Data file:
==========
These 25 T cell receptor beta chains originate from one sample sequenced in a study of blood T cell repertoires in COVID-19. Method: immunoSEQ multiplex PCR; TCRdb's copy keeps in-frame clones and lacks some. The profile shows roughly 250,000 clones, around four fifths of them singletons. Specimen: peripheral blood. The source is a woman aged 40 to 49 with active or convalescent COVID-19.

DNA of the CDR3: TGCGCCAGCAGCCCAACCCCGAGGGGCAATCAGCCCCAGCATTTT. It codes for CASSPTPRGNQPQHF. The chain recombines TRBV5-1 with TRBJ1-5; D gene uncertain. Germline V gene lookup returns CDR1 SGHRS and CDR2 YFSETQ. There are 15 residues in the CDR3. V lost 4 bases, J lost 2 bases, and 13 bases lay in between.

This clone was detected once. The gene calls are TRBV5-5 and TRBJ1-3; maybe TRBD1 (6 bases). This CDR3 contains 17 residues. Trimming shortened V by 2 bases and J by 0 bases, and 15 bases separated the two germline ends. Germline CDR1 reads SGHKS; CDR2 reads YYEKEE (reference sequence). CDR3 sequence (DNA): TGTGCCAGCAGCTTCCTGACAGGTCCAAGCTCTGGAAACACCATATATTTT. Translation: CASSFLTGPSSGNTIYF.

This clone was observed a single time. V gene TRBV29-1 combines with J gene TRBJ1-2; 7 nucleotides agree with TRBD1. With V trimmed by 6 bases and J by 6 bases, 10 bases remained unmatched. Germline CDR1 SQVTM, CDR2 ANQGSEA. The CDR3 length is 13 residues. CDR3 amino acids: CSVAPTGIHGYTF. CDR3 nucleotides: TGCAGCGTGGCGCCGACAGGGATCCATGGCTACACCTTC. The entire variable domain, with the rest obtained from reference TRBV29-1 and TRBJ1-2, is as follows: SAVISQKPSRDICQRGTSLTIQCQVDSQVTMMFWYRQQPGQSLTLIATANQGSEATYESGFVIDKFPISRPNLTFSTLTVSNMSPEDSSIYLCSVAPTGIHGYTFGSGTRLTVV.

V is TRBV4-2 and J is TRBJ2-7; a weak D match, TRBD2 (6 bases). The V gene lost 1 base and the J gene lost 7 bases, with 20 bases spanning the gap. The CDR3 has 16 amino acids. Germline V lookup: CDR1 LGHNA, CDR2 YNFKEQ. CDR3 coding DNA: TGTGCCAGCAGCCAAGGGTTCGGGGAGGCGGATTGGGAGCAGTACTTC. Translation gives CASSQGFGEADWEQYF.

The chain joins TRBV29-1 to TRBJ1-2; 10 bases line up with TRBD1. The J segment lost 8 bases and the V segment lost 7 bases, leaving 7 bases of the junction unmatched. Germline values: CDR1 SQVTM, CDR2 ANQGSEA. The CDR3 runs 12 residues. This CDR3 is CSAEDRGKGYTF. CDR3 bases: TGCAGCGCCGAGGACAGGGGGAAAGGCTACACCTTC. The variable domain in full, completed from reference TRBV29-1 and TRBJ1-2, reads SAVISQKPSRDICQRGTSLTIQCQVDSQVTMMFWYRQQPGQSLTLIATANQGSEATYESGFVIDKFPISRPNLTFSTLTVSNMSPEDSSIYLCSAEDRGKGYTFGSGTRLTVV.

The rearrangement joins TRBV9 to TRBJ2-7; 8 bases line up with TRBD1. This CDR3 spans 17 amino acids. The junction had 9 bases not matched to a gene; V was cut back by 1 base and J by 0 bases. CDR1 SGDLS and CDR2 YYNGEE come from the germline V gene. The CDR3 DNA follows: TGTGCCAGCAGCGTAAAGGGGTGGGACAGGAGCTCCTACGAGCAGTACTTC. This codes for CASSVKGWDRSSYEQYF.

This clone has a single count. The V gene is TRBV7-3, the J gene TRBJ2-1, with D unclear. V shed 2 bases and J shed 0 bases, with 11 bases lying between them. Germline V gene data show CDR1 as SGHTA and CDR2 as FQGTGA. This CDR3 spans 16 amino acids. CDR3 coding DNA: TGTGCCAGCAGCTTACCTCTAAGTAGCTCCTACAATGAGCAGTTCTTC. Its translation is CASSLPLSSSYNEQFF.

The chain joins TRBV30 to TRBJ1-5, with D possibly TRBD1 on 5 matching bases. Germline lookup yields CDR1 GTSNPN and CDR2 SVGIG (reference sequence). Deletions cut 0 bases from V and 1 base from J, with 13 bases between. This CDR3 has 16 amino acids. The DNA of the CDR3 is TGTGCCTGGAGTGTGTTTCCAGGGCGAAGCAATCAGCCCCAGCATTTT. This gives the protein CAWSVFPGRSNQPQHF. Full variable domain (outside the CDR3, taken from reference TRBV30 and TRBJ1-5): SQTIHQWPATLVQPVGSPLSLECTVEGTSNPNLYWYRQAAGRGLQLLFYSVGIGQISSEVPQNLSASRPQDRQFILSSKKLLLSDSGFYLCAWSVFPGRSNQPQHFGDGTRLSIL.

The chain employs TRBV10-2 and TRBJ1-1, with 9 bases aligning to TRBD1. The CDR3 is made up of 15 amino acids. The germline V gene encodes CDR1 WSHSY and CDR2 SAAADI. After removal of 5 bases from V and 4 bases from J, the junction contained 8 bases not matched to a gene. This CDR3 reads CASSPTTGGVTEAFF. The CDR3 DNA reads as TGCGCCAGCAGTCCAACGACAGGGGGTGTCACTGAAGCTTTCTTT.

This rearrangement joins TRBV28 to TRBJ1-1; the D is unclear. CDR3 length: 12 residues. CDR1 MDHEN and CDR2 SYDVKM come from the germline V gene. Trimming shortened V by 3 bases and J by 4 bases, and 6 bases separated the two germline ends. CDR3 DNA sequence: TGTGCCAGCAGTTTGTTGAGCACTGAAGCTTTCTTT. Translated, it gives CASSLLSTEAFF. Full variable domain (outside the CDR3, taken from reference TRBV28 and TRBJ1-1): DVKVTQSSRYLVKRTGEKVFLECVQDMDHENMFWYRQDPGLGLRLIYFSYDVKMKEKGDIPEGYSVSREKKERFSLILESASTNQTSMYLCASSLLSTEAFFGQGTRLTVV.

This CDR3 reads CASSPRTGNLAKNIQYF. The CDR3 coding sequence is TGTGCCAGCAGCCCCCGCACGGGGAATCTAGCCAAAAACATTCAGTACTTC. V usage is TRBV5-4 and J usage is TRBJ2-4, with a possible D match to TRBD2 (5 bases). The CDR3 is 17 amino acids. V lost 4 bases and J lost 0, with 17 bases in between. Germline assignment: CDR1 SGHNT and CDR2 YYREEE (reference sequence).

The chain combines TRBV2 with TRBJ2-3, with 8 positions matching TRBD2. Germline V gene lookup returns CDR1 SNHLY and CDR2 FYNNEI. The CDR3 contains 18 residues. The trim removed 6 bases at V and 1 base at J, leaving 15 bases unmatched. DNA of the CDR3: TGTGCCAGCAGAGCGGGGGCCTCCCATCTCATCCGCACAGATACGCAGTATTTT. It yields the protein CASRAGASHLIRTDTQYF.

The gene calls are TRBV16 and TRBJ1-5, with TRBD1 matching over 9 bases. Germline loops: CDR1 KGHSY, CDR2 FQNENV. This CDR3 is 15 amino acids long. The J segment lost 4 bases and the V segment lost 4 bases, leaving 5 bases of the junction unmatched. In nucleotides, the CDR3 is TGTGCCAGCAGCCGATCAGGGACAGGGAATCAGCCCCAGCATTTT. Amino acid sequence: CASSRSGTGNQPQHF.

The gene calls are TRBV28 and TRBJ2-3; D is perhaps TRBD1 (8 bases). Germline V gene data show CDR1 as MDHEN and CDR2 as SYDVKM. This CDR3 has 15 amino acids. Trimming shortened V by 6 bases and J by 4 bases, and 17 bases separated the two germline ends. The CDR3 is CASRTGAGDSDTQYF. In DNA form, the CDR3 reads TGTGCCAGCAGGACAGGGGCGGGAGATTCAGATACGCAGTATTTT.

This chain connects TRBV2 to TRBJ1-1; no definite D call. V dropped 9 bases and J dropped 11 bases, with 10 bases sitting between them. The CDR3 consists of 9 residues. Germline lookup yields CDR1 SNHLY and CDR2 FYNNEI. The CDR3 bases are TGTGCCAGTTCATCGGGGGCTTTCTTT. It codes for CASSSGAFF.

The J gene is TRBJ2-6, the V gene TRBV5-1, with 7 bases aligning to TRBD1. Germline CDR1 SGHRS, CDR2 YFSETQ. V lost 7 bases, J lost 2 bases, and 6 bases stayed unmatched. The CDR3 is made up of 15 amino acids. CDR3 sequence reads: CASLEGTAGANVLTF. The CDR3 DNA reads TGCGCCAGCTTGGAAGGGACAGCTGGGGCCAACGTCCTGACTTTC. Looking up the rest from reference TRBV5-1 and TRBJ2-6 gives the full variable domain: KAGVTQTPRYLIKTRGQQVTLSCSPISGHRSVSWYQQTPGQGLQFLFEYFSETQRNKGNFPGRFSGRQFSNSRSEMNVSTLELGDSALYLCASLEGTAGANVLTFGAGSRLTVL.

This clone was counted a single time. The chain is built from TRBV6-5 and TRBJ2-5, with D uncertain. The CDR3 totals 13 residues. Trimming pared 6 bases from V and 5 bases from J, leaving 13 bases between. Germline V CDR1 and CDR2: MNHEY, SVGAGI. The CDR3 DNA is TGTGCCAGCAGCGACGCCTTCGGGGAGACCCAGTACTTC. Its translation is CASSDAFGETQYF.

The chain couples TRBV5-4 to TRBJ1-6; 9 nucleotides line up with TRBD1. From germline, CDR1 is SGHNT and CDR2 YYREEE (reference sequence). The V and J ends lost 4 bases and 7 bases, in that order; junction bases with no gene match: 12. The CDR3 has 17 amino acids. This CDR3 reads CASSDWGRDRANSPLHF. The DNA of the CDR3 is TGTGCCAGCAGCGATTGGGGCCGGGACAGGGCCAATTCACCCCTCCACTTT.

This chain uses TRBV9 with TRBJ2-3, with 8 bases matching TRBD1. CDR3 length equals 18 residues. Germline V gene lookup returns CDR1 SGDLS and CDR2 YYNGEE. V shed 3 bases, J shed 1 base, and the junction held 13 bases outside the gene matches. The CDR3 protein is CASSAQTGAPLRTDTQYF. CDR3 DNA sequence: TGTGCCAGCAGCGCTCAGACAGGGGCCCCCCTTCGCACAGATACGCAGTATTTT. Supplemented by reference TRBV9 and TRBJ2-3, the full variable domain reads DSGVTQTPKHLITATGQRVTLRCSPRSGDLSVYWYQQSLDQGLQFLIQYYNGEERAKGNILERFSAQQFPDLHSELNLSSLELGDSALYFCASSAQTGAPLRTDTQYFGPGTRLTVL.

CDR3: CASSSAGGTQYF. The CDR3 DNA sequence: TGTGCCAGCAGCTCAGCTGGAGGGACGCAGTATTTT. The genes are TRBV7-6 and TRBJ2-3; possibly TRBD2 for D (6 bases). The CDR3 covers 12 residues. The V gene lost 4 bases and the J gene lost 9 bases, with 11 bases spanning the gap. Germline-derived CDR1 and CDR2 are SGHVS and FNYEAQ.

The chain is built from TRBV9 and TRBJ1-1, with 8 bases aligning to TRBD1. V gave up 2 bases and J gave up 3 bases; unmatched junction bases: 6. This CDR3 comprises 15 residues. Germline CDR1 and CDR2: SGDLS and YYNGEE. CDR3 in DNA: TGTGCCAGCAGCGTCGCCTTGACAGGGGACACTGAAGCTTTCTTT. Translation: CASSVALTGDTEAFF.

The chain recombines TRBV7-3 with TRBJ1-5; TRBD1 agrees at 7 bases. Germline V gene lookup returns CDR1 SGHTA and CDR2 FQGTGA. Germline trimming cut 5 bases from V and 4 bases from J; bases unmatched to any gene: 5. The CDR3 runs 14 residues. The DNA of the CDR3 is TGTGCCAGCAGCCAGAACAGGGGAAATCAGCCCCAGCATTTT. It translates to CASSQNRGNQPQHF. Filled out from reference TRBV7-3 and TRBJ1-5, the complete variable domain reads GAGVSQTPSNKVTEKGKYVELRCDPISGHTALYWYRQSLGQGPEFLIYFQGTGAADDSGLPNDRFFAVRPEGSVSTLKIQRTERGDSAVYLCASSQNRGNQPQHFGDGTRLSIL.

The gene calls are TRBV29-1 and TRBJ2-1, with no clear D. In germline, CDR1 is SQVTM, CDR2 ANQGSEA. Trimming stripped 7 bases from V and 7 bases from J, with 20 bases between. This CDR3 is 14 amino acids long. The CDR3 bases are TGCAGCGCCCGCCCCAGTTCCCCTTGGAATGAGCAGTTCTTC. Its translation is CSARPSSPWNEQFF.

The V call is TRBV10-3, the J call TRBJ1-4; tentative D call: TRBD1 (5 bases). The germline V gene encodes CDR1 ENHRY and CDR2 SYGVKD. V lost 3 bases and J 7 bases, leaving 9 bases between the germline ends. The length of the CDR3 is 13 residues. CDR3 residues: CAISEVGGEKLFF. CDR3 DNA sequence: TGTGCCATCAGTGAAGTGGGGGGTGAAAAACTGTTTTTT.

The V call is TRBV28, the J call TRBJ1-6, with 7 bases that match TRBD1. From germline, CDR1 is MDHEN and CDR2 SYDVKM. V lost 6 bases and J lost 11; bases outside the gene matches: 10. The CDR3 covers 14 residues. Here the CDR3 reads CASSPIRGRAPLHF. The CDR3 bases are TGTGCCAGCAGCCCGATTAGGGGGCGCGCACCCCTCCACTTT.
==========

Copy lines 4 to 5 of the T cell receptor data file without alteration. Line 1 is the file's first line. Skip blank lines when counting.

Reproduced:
This clone was observed a single time. V gene TRBV29-1 combines with J gene TRBJ1-2; 7 nucleotides agree with TRBD1. With V trimmed by 6 bases and J by 6 bases, 10 bases remained unmatched. Germline CDR1 SQVTM, CDR2 ANQGSEA. The CDR3 length is 13 residues. CDR3 amino acids: CSVAPTGIHGYTF. CDR3 nucleotides: TGCAGCGTGGCGCCGACAGGGATCCATGGCTACACCTTC. The entire variable domain, with the rest obtained from reference TRBV29-1 and TRBJ1-2, is as follows: SAVISQKPSRDICQRGTSLTIQCQVDSQVTMMFWYRQQPGQSLTLIATANQGSEATYESGFVIDKFPISRPNLTFSTLTVSNMSPEDSSIYLCSVAPTGIHGYTFGSGTRLTVV.

V is TRBV4-2 and J is TRBJ2-7; a weak D match, TRBD2 (6 bases). The V gene lost 1 base and the J gene lost 7 bases, with 20 bases spanning the gap. The CDR3 has 16 amino acids. Germline V lookup: CDR1 LGHNA, CDR2 YNFKEQ. CDR3 coding DNA: TGTGCCAGCAGCCAAGGGTTCGGGGAGGCGGATTGGGAGCAGTACTTC. Translation gives CASSQGFGEADWEQYF.